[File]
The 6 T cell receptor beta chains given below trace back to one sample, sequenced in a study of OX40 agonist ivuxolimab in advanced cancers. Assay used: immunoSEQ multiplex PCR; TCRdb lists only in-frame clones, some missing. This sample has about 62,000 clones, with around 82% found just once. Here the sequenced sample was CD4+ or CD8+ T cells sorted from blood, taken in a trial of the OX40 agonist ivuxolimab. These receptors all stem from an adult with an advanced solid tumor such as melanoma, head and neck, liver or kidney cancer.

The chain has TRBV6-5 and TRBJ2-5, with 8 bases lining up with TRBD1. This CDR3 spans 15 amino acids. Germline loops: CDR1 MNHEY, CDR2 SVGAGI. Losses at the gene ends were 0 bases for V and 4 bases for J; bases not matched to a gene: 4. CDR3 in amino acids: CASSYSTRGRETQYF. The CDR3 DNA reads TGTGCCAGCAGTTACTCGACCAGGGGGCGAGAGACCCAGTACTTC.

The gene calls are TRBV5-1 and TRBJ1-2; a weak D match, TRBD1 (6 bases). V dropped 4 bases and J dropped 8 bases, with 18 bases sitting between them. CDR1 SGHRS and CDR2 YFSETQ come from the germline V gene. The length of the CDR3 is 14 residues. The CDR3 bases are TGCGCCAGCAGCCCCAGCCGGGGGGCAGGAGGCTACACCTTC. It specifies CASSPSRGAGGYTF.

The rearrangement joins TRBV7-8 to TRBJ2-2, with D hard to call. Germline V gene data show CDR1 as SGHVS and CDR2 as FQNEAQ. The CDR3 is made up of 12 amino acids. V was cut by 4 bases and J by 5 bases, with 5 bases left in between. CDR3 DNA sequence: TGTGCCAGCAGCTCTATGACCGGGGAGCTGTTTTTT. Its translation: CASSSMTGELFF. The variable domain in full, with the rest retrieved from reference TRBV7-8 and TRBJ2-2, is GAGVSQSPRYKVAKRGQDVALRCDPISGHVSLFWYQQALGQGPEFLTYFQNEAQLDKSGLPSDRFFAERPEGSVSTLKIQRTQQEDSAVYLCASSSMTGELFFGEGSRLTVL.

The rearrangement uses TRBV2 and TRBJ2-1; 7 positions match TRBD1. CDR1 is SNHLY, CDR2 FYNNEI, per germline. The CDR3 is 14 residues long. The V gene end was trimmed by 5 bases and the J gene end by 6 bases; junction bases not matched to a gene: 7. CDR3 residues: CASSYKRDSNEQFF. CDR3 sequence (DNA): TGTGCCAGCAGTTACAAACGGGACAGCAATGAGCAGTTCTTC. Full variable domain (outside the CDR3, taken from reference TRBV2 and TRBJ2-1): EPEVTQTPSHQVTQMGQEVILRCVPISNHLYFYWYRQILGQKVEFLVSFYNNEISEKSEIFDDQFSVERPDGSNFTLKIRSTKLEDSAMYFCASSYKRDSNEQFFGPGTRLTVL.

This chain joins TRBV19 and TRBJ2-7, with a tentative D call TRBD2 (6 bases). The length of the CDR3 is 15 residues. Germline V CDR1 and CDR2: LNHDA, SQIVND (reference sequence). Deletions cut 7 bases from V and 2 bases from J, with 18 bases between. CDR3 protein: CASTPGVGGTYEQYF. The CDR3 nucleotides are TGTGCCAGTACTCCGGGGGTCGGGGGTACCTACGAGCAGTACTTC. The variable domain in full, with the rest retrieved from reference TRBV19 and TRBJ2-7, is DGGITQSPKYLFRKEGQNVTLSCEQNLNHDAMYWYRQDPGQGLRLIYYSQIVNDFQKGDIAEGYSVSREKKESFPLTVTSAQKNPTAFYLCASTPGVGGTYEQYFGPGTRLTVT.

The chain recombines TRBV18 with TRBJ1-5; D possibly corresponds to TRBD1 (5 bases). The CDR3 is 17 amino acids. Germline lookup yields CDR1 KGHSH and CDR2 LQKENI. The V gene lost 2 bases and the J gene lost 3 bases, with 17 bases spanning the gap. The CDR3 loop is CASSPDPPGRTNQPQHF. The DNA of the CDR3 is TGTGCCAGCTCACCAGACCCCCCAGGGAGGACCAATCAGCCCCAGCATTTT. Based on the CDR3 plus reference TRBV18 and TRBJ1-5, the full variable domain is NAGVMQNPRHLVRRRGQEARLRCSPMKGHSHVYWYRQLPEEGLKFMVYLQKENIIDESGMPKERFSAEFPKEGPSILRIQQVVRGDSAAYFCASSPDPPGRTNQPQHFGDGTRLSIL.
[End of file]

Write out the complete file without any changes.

The 6 T cell receptor beta chains given below trace back to one sample, sequenced in a study of OX40 agonist ivuxolimab in advanced cancers. Assay used: immunoSEQ multiplex PCR; TCRdb lists only in-frame clones, some missing. This sample has about 62,000 clones, with around 82% found just once. Here the sequenced sample was CD4+ or CD8+ T cells sorted from blood, taken in a trial of the OX40 agonist ivuxolimab. These receptors all stem from an adult with an advanced solid tumor such as melanoma, head and neck, liver or kidney cancer.

The chain has TRBV6-5 and TRBJ2-5, with 8 bases lining up with TRBD1. This CDR3 spans 15 amino acids. Germline loops: CDR1 MNHEY, CDR2 SVGAGI. Losses at the gene ends were 0 bases for V and 4 bases for J; bases not matched to a gene: 4. CDR3 in amino acids: CASSYSTRGRETQYF. The CDR3 DNA reads TGTGCCAGCAGTTACTCGACCAGGGGGCGAGAGACCCAGTACTTC.

The gene calls are TRBV5-1 and TRBJ1-2; a weak D match, TRBD1 (6 bases). V dropped 4 bases and J dropped 8 bases, with 18 bases sitting between them. CDR1 SGHRS and CDR2 YFSETQ come from the germline V gene. The length of the CDR3 is 14 residues. The CDR3 bases are TGCGCCAGCAGCCCCAGCCGGGGGGCAGGAGGCTACACCTTC. It specifies CASSPSRGAGGYTF.

The rearrangement joins TRBV7-8 to TRBJ2-2, with D hard to call. Germline V gene data show CDR1 as SGHVS and CDR2 as FQNEAQ. The CDR3 is made up of 12 amino acids. V was cut by 4 bases and J by 5 bases, with 5 bases left in between. CDR3 DNA sequence: TGTGCCAGCAGCTCTATGACCGGGGAGCTGTTTTTT. Its translation: CASSSMTGELFF. The variable domain in full, with the rest retrieved from reference TRBV7-8 and TRBJ2-2, is GAGVSQSPRYKVAKRGQDVALRCDPISGHVSLFWYQQALGQGPEFLTYFQNEAQLDKSGLPSDRFFAERPEGSVSTLKIQRTQQEDSAVYLCASSSMTGELFFGEGSRLTVL.

The rearrangement uses TRBV2 and TRBJ2-1; 7 positions match TRBD1. CDR1 is SNHLY, CDR2 FYNNEI, per germline. The CDR3 is 14 residues long. The V gene end was trimmed by 5 bases and the J gene end by 6 bases; junction bases not matched to a gene: 7. CDR3 residues: CASSYKRDSNEQFF. CDR3 sequence (DNA): TGTGCCAGCAGTTACAAACGGGACAGCAATGAGCAGTTCTTC. Full variable domain (outside the CDR3, taken from reference TRBV2 and TRBJ2-1): EPEVTQTPSHQVTQMGQEVILRCVPISNHLYFYWYRQILGQKVEFLVSFYNNEISEKSEIFDDQFSVERPDGSNFTLKIRSTKLEDSAMYFCASSYKRDSNEQFFGPGTRLTVL.

This chain joins TRBV19 and TRBJ2-7, with a tentative D call TRBD2 (6 bases). The length of the CDR3 is 15 residues. Germline V CDR1 and CDR2: LNHDA, SQIVND (reference sequence). Deletions cut 7 bases from V and 2 bases from J, with 18 bases between. CDR3 protein: CASTPGVGGTYEQYF. The CDR3 nucleotides are TGTGCCAGTACTCCGGGGGTCGGGGGTACCTACGAGCAGTACTTC. The variable domain in full, with the rest retrieved from reference TRBV19 and TRBJ2-7, is DGGITQSPKYLFRKEGQNVTLSCEQNLNHDAMYWYRQDPGQGLRLIYYSQIVNDFQKGDIAEGYSVSREKKESFPLTVTSAQKNPTAFYLCASTPGVGGTYEQYFGPGTRLTVT.

The chain recombines TRBV18 with TRBJ1-5; D possibly corresponds to TRBD1 (5 bases). The CDR3 is 17 amino acids. Germline lookup yields CDR1 KGHSH and CDR2 LQKENI. The V gene lost 2 bases and the J gene lost 3 bases, with 17 bases spanning the gap. The CDR3 loop is CASSPDPPGRTNQPQHF. The DNA of the CDR3 is TGTGCCAGCTCACCAGACCCCCCAGGGAGGACCAATCAGCCCCAGCATTTT. Based on the CDR3 plus reference TRBV18 and TRBJ1-5, the full variable domain is NAGVMQNPRHLVRRRGQEARLRCSPMKGHSHVYWYRQLPEEGLKFMVYLQKENIIDESGMPKERFSAEFPKEGPSILRIQQVVRGDSAAYFCASSPDPPGRTNQPQHFGDGTRLSIL.